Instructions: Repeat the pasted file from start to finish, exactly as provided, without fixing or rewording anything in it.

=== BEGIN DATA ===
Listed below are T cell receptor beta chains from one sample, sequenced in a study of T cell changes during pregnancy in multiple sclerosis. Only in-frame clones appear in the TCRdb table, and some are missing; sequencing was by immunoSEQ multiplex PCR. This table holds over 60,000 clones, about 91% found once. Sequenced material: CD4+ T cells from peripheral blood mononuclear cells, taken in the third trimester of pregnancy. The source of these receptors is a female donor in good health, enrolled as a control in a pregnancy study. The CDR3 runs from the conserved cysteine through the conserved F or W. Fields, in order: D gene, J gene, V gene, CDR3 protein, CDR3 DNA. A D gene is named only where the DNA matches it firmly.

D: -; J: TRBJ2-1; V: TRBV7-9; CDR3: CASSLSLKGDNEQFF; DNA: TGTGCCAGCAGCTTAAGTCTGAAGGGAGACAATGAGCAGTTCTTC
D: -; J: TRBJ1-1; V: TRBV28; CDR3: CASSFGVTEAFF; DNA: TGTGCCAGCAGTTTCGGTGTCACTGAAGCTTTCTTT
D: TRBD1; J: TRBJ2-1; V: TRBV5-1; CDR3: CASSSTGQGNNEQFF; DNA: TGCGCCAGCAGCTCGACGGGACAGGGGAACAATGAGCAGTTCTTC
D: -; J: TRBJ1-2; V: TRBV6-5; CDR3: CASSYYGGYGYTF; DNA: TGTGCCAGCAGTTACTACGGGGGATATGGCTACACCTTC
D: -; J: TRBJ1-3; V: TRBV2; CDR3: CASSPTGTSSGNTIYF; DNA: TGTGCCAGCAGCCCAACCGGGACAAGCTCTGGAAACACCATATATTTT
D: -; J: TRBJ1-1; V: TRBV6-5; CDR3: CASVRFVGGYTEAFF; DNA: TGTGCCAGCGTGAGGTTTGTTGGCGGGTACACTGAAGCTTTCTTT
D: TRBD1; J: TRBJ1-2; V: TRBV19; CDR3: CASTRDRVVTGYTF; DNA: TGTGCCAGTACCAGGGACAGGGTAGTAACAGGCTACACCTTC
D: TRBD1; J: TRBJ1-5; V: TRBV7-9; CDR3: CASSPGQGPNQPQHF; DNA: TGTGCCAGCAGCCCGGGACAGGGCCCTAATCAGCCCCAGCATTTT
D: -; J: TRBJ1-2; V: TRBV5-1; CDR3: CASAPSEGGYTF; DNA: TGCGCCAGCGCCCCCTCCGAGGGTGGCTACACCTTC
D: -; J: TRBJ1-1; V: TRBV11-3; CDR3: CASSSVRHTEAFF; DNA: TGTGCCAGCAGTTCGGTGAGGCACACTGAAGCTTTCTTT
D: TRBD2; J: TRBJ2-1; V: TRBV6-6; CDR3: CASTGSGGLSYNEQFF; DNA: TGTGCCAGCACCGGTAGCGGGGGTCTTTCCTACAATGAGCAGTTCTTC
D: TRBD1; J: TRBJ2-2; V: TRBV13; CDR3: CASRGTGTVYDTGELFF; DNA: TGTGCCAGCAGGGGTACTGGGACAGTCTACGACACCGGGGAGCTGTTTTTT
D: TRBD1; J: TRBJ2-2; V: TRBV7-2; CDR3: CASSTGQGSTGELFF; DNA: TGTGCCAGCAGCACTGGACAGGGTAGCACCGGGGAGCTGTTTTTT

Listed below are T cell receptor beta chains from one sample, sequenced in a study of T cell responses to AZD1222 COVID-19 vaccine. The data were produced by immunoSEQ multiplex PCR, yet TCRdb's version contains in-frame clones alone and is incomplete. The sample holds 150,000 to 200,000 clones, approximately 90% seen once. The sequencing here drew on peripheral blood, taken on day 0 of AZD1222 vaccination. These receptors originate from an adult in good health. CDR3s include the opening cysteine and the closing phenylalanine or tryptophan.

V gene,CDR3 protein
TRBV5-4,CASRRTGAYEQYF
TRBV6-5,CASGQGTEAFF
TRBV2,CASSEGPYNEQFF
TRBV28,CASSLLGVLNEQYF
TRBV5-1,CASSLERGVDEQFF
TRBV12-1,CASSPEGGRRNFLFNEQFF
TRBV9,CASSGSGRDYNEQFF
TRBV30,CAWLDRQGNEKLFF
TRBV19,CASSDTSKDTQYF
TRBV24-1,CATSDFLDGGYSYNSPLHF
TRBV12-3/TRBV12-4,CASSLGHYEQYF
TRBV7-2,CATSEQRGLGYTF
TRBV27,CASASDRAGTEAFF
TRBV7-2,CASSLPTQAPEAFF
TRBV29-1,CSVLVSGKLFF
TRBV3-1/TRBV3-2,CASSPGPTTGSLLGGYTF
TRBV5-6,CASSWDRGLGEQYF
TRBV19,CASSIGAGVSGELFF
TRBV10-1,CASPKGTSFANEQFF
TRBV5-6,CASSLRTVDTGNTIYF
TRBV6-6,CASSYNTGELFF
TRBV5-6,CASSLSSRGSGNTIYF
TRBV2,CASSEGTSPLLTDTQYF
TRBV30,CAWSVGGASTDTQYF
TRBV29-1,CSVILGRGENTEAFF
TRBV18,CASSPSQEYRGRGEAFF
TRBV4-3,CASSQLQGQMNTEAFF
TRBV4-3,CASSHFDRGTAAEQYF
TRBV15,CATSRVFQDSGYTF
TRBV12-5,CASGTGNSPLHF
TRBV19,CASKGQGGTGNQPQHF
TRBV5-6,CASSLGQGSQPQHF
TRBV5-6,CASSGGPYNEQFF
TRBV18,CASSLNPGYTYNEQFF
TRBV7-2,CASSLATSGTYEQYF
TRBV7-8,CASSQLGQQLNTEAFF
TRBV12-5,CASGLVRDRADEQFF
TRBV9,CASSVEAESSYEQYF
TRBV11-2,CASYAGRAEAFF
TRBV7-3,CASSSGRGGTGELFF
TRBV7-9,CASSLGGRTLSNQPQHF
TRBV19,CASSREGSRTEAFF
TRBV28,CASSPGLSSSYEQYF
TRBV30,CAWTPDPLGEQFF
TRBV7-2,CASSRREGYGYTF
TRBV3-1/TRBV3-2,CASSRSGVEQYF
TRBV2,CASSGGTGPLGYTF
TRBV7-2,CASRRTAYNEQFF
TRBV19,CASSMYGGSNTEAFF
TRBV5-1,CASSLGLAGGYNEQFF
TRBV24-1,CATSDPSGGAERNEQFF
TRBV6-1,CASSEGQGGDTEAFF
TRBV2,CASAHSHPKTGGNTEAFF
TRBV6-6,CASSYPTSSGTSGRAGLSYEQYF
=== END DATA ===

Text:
Listed below are T cell receptor beta chains from one sample, sequenced in a study of T cell changes during pregnancy in multiple sclerosis. Only in-frame clones appear in the TCRdb table, and some are missing; sequencing was by immunoSEQ multiplex PCR. This table holds over 60,000 clones, about 91% found once. Sequenced material: CD4+ T cells from peripheral blood mononuclear cells, taken in the third trimester of pregnancy. The source of these receptors is a female donor in good health, enrolled as a control in a pregnancy study. The CDR3 runs from the conserved cysteine through the conserved F or W. Fields, in order: D gene, J gene, V gene, CDR3 protein, CDR3 DNA. A D gene is named only where the DNA matches it firmly.

D: -; J: TRBJ2-1; V: TRBV7-9; CDR3: CASSLSLKGDNEQFF; DNA: TGTGCCAGCAGCTTAAGTCTGAAGGGAGACAATGAGCAGTTCTTC
D: -; J: TRBJ1-1; V: TRBV28; CDR3: CASSFGVTEAFF; DNA: TGTGCCAGCAGTTTCGGTGTCACTGAAGCTTTCTTT
D: TRBD1; J: TRBJ2-1; V: TRBV5-1; CDR3: CASSSTGQGNNEQFF; DNA: TGCGCCAGCAGCTCGACGGGACAGGGGAACAATGAGCAGTTCTTC
D: -; J: TRBJ1-2; V: TRBV6-5; CDR3: CASSYYGGYGYTF; DNA: TGTGCCAGCAGTTACTACGGGGGATATGGCTACACCTTC
D: -; J: TRBJ1-3; V: TRBV2; CDR3: CASSPTGTSSGNTIYF; DNA: TGTGCCAGCAGCCCAACCGGGACAAGCTCTGGAAACACCATATATTTT
D: -; J: TRBJ1-1; V: TRBV6-5; CDR3: CASVRFVGGYTEAFF; DNA: TGTGCCAGCGTGAGGTTTGTTGGCGGGTACACTGAAGCTTTCTTT
D: TRBD1; J: TRBJ1-2; V: TRBV19; CDR3: CASTRDRVVTGYTF; DNA: TGTGCCAGTACCAGGGACAGGGTAGTAACAGGCTACACCTTC
D: TRBD1; J: TRBJ1-5; V: TRBV7-9; CDR3: CASSPGQGPNQPQHF; DNA: TGTGCCAGCAGCCCGGGACAGGGCCCTAATCAGCCCCAGCATTTT
D: -; J: TRBJ1-2; V: TRBV5-1; CDR3: CASAPSEGGYTF; DNA: TGCGCCAGCGCCCCCTCCGAGGGTGGCTACACCTTC
D: -; J: TRBJ1-1; V: TRBV11-3; CDR3: CASSSVRHTEAFF; DNA: TGTGCCAGCAGTTCGGTGAGGCACACTGAAGCTTTCTTT
D: TRBD2; J: TRBJ2-1; V: TRBV6-6; CDR3: CASTGSGGLSYNEQFF; DNA: TGTGCCAGCACCGGTAGCGGGGGTCTTTCCTACAATGAGCAGTTCTTC
D: TRBD1; J: TRBJ2-2; V: TRBV13; CDR3: CASRGTGTVYDTGELFF; DNA: TGTGCCAGCAGGGGTACTGGGACAGTCTACGACACCGGGGAGCTGTTTTTT
D: TRBD1; J: TRBJ2-2; V: TRBV7-2; CDR3: CASSTGQGSTGELFF; DNA: TGTGCCAGCAGCACTGGACAGGGTAGCACCGGGGAGCTGTTTTTT

Listed below are T cell receptor beta chains from one sample, sequenced in a study of T cell responses to AZD1222 COVID-19 vaccine. The data were produced by immunoSEQ multiplex PCR, yet TCRdb's version contains in-frame clones alone and is incomplete. The sample holds 150,000 to 200,000 clones, approximately 90% seen once. The sequencing here drew on peripheral blood, taken on day 0 of AZD1222 vaccination. These receptors originate from an adult in good health. CDR3s include the opening cysteine and the closing phenylalanine or tryptophan.

V gene,CDR3 protein
TRBV5-4,CASRRTGAYEQYF
TRBV6-5,CASGQGTEAFF
TRBV2,CASSEGPYNEQFF
TRBV28,CASSLLGVLNEQYF
TRBV5-1,CASSLERGVDEQFF
TRBV12-1,CASSPEGGRRNFLFNEQFF
TRBV9,CASSGSGRDYNEQFF
TRBV30,CAWLDRQGNEKLFF
TRBV19,CASSDTSKDTQYF
TRBV24-1,CATSDFLDGGYSYNSPLHF
TRBV12-3/TRBV12-4,CASSLGHYEQYF
TRBV7-2,CATSEQRGLGYTF
TRBV27,CASASDRAGTEAFF
TRBV7-2,CASSLPTQAPEAFF
TRBV29-1,CSVLVSGKLFF
TRBV3-1/TRBV3-2,CASSPGPTTGSLLGGYTF
TRBV5-6,CASSWDRGLGEQYF
TRBV19,CASSIGAGVSGELFF
TRBV10-1,CASPKGTSFANEQFF
TRBV5-6,CASSLRTVDTGNTIYF
TRBV6-6,CASSYNTGELFF
TRBV5-6,CASSLSSRGSGNTIYF
TRBV2,CASSEGTSPLLTDTQYF
TRBV30,CAWSVGGASTDTQYF
TRBV29-1,CSVILGRGENTEAFF
TRBV18,CASSPSQEYRGRGEAFF
TRBV4-3,CASSQLQGQMNTEAFF
TRBV4-3,CASSHFDRGTAAEQYF
TRBV15,CATSRVFQDSGYTF
TRBV12-5,CASGTGNSPLHF
TRBV19,CASKGQGGTGNQPQHF
TRBV5-6,CASSLGQGSQPQHF
TRBV5-6,CASSGGPYNEQFF
TRBV18,CASSLNPGYTYNEQFF
TRBV7-2,CASSLATSGTYEQYF
TRBV7-8,CASSQLGQQLNTEAFF
TRBV12-5,CASGLVRDRADEQFF
TRBV9,CASSVEAESSYEQYF
TRBV11-2,CASYAGRAEAFF
TRBV7-3,CASSSGRGGTGELFF
TRBV7-9,CASSLGGRTLSNQPQHF
TRBV19,CASSREGSRTEAFF
TRBV28,CASSPGLSSSYEQYF
TRBV30,CAWTPDPLGEQFF
TRBV7-2,CASSRREGYGYTF
TRBV3-1/TRBV3-2,CASSRSGVEQYF
TRBV2,CASSGGTGPLGYTF
TRBV7-2,CASRRTAYNEQFF
TRBV19,CASSMYGGSNTEAFF
TRBV5-1,CASSLGLAGGYNEQFF
TRBV24-1,CATSDPSGGAERNEQFF
TRBV6-1,CASSEGQGGDTEAFF
TRBV2,CASAHSHPKTGGNTEAFF
TRBV6-6,CASSYPTSSGTSGRAGLSYEQYF